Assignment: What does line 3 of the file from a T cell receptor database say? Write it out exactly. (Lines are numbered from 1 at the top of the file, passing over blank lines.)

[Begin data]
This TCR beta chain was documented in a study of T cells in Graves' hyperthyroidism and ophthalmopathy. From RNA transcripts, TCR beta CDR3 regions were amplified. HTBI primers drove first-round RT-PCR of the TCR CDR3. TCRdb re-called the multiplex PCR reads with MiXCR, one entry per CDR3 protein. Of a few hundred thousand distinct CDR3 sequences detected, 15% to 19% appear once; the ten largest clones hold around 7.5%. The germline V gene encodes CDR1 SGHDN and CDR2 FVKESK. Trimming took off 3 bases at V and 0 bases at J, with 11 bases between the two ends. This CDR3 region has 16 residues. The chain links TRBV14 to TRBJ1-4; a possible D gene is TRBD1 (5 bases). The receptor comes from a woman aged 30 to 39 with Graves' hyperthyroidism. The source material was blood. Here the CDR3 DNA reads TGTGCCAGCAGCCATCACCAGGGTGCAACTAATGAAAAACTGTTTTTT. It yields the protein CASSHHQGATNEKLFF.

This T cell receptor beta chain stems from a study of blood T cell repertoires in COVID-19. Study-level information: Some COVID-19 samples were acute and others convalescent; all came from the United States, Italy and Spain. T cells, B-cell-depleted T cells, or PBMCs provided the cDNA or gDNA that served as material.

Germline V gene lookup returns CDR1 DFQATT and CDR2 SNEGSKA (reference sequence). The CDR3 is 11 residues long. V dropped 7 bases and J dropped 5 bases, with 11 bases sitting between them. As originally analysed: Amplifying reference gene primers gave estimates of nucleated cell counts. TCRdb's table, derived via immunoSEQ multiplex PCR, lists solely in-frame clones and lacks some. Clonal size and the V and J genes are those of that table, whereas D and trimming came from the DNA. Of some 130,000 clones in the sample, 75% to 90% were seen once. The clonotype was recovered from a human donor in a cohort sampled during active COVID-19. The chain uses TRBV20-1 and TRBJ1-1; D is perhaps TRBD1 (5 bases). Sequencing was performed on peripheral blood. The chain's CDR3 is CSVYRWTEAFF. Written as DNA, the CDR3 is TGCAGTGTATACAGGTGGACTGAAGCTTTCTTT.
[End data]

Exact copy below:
Germline V gene lookup returns CDR1 DFQATT and CDR2 SNEGSKA (reference sequence). The CDR3 is 11 residues long. V dropped 7 bases and J dropped 5 bases, with 11 bases sitting between them. As originally analysed: Amplifying reference gene primers gave estimates of nucleated cell counts. TCRdb's table, derived via immunoSEQ multiplex PCR, lists solely in-frame clones and lacks some. Clonal size and the V and J genes are those of that table, whereas D and trimming came from the DNA. Of some 130,000 clones in the sample, 75% to 90% were seen once. The clonotype was recovered from a human donor in a cohort sampled during active COVID-19. The chain uses TRBV20-1 and TRBJ1-1; D is perhaps TRBD1 (5 bases). Sequencing was performed on peripheral blood. The chain's CDR3 is CSVYRWTEAFF. Written as DNA, the CDR3 is TGCAGTGTATACAGGTGGACTGAAGCTTTCTTT.